How deep is too deep?

Developer

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OK guys, keep your thoughts and comments clean please ;) Remember,
we do have minors who frequent this forum occasionally.

Seriously though, when it comes to websites, how many levels is too deep
in terms of S.E.O. (or is that even an issue I should be concerned with)?

I am a freak when it comes to having my site as organized as possible,
even down to the link structure. So, when I have a service which is a
sub-service of a sub-service of a sub-service, are there any unwritten
(or written, lol) rules about how many levels deep is too deep for link
structures?

For example, strictly for S.E.O. purposes, which would be the method
I should be using? (Diagram A, B, Either or Neither)



Opinions, comments and knowledge from you S.E.O. experts would be greatly appreciated.

Thanks in advance.
 

savidge4

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I would be more inclined to move towards "A". I don't think there is such thing as to much depth
 

Developer

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Thank you S4. I know (or think anyway) that the URL has a lot
to do with how well a page ranks as well, so I always try to make
even the URL's as descriptive as possible as well, so that is how
I personally prefer to do them anyway.
 

SEOPub

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General rule of thumb that I use and most SEOs I know use is that there should not be any pages on a site in which it takes more than 3 clicks from the home page to get to it.

Obviously, if you really try you can think of exceptions and reasons that would not work for every single site, but that is the general rule of thumb.
 

Developer

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Developer
Right, but, say the structure is set up like that of Diagram A, but it is in
the navigation structure so that even tho the visitor is going say "5" or
more levels, there is ultimately only 1 click (unless you count hovering
over the menu items which display/open as you mouse over), that is
still acceptable? Correct? (where users actually only click 1 link its just
in a hierarchy form/format)
 

SEOPub

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SEOPub
Well, here is the other thing you have to consider in that structure... Every link on a page makes all of the other links on the same page weaker. If you are including a navigation with links to every page like that, all of those links are showing up on every single page of the site. You are making your internal links weaker.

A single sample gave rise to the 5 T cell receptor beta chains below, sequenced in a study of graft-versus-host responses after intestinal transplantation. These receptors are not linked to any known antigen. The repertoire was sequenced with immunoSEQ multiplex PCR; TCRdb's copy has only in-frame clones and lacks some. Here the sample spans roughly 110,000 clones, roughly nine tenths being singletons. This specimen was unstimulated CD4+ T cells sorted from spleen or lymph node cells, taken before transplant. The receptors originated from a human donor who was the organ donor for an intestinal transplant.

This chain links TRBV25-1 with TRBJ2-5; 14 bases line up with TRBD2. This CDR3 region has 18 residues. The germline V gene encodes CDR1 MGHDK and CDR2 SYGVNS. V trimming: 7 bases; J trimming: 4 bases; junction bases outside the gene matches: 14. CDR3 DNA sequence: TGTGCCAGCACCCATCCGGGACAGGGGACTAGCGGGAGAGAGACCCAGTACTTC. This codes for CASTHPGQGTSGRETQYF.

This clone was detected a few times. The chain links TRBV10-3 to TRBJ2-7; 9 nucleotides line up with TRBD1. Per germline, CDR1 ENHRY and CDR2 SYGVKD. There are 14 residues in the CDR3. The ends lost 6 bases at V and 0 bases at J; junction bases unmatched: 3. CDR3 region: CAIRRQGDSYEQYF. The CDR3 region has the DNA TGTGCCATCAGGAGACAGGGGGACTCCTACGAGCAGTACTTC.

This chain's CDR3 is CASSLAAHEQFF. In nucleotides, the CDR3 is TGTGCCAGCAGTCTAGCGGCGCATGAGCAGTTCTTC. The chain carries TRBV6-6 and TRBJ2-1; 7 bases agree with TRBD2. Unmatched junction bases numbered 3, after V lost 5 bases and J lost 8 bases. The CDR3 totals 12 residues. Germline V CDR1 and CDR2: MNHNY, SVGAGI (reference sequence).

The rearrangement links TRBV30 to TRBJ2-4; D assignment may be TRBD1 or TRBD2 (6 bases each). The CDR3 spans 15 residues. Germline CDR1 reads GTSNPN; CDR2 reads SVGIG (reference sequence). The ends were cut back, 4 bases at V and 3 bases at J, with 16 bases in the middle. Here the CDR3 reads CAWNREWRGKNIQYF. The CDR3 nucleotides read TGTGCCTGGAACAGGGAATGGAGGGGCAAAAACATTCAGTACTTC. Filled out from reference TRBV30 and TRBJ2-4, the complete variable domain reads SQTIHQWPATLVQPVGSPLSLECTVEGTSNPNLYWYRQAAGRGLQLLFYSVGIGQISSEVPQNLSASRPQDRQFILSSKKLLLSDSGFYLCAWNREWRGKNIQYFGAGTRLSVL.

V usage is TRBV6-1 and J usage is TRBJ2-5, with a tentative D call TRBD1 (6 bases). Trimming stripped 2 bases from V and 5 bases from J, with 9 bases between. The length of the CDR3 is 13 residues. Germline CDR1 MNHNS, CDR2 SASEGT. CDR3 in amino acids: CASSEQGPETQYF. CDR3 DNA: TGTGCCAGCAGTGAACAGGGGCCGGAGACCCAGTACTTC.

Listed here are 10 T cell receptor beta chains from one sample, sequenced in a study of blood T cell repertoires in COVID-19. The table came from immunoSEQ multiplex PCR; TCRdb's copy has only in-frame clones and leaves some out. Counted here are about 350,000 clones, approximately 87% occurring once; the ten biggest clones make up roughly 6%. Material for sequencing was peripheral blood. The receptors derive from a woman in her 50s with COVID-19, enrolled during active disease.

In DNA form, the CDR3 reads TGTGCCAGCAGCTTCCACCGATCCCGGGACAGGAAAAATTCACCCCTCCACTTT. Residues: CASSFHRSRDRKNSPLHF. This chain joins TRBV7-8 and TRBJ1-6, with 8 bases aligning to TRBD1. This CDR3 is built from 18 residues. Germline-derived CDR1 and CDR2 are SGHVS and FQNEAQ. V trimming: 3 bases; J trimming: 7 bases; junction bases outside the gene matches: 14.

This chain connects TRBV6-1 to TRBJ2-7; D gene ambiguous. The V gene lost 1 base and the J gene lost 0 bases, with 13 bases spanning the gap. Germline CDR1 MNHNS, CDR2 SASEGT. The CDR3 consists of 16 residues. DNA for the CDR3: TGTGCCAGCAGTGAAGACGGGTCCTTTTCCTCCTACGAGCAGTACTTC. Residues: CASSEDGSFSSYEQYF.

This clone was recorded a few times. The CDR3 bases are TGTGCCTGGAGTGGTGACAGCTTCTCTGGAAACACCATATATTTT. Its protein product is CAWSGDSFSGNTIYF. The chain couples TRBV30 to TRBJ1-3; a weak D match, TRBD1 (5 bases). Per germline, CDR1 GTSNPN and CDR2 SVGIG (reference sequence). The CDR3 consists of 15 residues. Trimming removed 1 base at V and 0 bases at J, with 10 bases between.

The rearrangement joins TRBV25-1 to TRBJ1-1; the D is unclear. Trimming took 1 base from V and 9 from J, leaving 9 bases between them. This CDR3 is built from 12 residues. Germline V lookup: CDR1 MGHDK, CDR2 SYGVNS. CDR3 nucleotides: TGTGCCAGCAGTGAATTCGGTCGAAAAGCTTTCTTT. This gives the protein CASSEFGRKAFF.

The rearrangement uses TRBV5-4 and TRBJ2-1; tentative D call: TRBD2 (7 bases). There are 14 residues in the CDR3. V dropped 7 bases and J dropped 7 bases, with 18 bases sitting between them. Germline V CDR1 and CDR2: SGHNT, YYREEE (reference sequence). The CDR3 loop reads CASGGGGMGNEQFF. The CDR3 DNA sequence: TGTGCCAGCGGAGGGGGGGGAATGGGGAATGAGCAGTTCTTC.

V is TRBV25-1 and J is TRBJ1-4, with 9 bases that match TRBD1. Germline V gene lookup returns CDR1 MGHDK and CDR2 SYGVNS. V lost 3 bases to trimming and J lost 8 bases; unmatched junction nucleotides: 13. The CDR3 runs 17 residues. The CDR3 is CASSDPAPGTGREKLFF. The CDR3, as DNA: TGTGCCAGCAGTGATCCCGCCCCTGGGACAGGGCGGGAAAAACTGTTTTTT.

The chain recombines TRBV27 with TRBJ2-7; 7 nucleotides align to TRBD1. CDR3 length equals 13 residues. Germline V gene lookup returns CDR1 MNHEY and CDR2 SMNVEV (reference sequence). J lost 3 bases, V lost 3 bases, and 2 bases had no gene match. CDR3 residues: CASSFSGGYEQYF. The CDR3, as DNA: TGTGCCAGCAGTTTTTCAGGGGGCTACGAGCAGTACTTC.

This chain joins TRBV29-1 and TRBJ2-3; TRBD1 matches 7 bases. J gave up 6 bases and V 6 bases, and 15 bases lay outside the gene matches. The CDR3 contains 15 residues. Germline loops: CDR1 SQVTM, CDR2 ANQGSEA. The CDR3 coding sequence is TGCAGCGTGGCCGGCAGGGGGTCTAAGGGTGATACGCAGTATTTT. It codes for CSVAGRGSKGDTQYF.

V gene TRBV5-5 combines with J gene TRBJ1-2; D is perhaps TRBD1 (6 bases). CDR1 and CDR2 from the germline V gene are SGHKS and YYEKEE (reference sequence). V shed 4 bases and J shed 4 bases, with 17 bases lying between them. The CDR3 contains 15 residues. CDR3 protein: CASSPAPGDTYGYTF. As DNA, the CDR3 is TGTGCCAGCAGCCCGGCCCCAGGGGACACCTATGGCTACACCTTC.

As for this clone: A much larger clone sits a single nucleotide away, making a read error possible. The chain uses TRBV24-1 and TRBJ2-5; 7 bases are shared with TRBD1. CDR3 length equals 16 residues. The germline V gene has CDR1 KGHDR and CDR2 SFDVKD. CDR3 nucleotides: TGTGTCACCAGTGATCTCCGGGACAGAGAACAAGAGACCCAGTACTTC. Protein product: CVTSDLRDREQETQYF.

Large sites like Amazon can get away with having tons of links on a single page because they are Amazon. There is so much linkjuice flowing around it still works.

There is a trade-off between SEO and user experience in the situation you are talking about. The SEO in me would tell you to cut down the links. You can setup a silo structure with a table of contents kind of thing within individual categories to cut down on a lot of the links.

Just something to think about.
 

savidge4

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savidge4
I would absolutely agree with this. Category linking from within your primary nav bar, and then either a customized nav bar per category that would lead to sub-categories, or some type of on page linking structure, on the cat pages.

I like to use the Responsive II theme for this type of setup. As an example if you goto ( uploadwp .com / premium ) on the main page you then click the home link at the top, you will see a new nav bar appears with sub categories. You could very easily load the primary navigation with your primary categories, and then depending on the cat page you are on customize the secondary nav bar for that particular primary category.
 

Developer

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Well, here is the other thing you have to consider in that structure... Every link on a page makes all of the other links on the same page weaker. If you are including a navigation with links to every page like that, all of those links are showing up on every single page of the site. You are making your internal links weaker.

Large sites like Amazon can get away with having tons of links on a single page because they are Amazon. There is so much linkjuice flowing around it still works.